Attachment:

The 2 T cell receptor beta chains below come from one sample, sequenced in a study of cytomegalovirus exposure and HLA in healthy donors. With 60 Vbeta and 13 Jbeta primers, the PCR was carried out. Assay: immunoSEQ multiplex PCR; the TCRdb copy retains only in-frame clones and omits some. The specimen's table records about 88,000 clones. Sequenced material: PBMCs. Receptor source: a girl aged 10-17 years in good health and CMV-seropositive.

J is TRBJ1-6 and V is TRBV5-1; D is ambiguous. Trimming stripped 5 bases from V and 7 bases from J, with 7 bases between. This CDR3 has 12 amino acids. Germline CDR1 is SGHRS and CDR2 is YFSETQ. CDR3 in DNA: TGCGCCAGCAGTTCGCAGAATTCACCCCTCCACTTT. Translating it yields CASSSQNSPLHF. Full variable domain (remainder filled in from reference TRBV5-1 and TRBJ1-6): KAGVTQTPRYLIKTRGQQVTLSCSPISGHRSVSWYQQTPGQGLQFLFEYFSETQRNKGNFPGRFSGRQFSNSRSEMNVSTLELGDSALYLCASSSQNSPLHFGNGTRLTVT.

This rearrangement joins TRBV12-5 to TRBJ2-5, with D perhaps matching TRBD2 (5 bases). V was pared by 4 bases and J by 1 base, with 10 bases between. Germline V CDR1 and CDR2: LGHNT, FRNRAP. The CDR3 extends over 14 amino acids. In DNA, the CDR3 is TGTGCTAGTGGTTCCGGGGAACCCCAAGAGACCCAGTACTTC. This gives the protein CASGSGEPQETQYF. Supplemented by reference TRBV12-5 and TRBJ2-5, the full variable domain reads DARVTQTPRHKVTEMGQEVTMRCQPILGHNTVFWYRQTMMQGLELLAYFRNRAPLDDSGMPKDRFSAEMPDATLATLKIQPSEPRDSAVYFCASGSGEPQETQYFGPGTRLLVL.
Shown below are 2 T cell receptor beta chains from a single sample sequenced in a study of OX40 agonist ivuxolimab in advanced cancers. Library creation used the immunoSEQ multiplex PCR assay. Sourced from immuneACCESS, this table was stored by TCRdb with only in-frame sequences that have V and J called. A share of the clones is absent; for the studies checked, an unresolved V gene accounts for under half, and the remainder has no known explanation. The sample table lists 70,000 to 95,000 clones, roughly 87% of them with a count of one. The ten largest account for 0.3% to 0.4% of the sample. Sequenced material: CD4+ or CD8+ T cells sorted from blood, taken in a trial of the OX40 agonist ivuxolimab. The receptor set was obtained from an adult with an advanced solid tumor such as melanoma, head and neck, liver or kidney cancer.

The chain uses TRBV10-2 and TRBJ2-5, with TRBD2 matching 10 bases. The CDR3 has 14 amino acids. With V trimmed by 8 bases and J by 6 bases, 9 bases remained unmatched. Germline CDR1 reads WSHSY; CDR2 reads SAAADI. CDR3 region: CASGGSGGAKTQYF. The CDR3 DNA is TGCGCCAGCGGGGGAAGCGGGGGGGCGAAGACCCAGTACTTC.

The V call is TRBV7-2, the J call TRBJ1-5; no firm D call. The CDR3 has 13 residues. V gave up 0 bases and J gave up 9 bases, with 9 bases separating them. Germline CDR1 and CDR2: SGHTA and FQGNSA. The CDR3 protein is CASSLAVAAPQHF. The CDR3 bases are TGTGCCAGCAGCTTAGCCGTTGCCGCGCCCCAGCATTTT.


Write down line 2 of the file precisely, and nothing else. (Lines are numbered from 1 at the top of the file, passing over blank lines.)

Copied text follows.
J is TRBJ1-6 and V is TRBV5-1; D is ambiguous. Trimming stripped 5 bases from V and 7 bases from J, with 7 bases between. This CDR3 has 12 amino acids. Germline CDR1 is SGHRS and CDR2 is YFSETQ. CDR3 in DNA: TGCGCCAGCAGTTCGCAGAATTCACCCCTCCACTTT. Translating it yields CASSSQNSPLHF. Full variable domain (remainder filled in from reference TRBV5-1 and TRBJ1-6): KAGVTQTPRYLIKTRGQQVTLSCSPISGHRSVSWYQQTPGQGLQFLFEYFSETQRNKGNFPGRFSGRQFSNSRSEMNVSTLELGDSALYLCASSSQNSPLHFGNGTRLTVT.